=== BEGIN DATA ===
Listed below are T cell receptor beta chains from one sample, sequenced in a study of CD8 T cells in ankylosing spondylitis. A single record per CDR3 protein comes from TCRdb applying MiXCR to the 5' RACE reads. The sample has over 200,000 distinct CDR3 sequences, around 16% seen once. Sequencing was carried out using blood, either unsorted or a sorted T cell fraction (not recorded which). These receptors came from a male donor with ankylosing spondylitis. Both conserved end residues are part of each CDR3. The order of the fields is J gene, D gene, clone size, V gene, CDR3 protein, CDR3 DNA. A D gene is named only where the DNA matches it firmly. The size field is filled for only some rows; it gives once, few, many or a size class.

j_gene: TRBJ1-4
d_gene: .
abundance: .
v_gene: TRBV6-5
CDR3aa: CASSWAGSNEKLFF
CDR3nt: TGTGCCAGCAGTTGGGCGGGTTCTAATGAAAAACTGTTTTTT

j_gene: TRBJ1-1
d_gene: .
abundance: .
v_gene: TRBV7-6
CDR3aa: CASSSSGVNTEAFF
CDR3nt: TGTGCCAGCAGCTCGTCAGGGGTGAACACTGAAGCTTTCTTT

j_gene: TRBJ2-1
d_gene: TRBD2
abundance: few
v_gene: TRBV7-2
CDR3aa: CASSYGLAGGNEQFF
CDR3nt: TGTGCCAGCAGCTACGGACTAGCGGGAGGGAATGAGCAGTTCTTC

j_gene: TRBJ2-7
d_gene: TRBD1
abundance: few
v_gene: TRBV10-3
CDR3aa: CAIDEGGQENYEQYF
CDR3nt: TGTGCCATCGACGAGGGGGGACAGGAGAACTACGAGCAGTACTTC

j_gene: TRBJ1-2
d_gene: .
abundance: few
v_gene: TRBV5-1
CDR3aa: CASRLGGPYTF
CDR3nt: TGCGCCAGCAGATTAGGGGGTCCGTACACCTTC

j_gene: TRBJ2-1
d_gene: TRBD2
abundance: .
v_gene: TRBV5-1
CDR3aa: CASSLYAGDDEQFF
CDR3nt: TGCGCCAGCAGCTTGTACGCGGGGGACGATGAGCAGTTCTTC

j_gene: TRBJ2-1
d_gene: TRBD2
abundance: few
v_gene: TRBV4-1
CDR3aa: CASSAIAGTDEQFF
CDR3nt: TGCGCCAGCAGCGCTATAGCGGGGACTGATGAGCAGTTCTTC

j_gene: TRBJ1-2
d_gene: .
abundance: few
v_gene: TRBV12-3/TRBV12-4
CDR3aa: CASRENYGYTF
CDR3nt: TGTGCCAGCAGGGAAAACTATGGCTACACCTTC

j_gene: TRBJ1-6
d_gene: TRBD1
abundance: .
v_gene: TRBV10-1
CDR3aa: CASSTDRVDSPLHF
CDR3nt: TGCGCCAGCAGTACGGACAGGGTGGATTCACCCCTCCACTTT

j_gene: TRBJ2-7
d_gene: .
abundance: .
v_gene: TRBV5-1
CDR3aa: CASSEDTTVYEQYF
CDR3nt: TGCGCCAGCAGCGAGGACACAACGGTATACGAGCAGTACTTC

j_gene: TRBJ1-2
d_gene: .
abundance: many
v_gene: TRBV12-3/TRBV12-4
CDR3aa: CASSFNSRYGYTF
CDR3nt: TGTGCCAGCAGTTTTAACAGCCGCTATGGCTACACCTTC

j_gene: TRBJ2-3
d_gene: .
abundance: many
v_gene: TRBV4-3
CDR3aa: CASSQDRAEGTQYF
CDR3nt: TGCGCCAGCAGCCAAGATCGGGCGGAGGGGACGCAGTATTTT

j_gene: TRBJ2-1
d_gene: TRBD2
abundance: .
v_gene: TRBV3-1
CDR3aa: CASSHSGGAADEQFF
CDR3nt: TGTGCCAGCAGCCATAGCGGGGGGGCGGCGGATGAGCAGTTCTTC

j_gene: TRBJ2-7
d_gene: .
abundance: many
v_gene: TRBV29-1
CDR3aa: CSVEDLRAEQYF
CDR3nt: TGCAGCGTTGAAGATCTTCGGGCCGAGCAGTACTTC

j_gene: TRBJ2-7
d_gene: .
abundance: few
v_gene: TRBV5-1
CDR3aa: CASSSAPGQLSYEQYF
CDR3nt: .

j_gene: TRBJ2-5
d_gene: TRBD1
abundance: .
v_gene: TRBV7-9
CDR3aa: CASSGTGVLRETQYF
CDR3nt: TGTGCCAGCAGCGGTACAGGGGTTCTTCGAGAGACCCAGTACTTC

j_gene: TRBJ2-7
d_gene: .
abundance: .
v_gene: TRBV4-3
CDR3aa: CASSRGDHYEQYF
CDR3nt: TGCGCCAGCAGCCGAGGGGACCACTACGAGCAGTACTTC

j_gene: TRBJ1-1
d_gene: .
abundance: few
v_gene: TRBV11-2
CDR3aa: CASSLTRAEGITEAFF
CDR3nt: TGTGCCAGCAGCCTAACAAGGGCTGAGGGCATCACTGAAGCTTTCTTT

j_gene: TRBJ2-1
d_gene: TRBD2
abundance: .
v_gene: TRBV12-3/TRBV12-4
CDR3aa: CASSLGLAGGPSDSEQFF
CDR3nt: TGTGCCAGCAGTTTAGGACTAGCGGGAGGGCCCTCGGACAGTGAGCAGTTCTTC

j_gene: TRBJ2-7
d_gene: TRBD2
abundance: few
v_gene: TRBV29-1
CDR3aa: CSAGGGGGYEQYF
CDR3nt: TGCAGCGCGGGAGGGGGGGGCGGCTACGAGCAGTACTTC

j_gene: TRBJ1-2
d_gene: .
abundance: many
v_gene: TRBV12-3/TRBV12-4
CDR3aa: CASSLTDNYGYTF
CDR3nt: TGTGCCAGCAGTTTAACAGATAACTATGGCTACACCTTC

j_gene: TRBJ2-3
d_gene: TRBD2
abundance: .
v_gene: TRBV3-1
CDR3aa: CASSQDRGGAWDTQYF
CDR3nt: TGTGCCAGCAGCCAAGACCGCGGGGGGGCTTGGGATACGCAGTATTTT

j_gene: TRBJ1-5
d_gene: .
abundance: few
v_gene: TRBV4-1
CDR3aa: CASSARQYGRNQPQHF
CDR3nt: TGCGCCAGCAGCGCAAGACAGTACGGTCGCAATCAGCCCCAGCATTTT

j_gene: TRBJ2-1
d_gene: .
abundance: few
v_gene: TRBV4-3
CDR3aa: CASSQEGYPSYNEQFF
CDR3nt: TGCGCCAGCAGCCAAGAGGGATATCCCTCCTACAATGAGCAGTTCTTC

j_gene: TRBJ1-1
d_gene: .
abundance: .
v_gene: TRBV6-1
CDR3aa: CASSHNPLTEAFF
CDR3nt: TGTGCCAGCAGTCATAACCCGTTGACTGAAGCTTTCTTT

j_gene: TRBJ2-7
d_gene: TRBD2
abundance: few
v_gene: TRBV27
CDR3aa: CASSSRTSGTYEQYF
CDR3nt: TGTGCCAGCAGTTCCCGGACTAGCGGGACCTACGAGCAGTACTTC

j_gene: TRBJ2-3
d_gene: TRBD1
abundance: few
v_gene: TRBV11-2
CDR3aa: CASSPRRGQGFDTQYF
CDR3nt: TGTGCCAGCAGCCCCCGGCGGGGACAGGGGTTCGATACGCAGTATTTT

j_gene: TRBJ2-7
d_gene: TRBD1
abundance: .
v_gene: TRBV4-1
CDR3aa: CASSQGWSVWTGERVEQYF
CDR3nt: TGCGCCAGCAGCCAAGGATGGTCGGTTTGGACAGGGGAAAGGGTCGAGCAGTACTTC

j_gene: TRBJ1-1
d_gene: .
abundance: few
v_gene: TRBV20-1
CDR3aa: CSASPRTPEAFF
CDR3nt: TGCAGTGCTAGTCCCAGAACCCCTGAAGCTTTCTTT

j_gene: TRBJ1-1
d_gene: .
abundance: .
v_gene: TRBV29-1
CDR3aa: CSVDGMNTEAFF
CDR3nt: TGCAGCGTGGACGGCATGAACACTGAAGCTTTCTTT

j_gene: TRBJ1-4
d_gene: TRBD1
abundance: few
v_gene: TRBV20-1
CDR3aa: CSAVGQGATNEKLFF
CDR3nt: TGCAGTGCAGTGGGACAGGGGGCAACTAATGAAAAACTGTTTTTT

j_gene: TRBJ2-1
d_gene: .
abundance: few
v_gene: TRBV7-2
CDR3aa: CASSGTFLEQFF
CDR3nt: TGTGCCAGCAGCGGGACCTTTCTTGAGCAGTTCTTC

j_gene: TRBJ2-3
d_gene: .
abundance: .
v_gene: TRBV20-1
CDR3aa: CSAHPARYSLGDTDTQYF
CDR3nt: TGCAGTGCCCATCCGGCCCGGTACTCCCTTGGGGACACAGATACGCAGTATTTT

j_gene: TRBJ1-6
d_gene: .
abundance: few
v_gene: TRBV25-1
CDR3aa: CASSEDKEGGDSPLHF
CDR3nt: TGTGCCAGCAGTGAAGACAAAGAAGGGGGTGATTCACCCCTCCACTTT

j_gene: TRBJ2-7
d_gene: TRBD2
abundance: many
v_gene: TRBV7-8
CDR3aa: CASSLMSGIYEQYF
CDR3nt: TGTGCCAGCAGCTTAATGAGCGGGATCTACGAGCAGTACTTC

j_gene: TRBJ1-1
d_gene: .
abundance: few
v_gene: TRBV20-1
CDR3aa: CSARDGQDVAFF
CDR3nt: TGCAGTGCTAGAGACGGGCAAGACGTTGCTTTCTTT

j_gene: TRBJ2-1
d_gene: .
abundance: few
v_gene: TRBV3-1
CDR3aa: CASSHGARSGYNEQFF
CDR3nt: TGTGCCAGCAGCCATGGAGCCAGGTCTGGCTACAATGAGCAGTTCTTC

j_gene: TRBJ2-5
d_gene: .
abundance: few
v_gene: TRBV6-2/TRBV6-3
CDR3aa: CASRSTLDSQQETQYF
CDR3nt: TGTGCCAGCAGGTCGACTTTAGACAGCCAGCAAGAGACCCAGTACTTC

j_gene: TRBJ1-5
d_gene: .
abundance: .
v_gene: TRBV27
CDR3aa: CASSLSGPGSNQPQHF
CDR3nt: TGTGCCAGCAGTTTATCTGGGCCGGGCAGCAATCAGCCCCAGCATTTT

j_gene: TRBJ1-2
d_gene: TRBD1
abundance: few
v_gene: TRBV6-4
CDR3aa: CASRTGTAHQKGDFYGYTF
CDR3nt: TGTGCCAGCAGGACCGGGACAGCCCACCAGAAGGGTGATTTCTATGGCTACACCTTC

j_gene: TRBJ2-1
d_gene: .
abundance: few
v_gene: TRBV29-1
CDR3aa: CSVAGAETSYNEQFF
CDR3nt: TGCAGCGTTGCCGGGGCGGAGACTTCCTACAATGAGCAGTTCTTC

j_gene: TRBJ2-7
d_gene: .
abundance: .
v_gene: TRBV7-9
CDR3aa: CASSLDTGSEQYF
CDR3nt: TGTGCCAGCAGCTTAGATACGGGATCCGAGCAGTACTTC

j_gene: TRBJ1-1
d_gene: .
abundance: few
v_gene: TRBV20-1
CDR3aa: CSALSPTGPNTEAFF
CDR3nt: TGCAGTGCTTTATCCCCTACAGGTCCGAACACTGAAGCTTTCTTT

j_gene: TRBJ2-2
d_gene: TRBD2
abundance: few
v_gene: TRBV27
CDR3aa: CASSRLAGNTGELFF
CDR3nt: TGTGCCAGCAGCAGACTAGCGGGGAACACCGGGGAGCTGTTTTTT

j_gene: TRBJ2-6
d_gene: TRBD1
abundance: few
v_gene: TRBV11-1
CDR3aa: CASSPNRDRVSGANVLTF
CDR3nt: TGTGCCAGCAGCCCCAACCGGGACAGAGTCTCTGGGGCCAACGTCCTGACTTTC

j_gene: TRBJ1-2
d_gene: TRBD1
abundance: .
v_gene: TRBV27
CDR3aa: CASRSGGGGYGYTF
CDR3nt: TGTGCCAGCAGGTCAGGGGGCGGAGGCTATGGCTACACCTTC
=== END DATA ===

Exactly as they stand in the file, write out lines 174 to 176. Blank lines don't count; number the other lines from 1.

CDR3aa: CSASPRTPEAFF
CDR3nt: TGCAGTGCTAGTCCCAGAACCCCTGAAGCTTTCTTT

j_gene: TRBJ1-1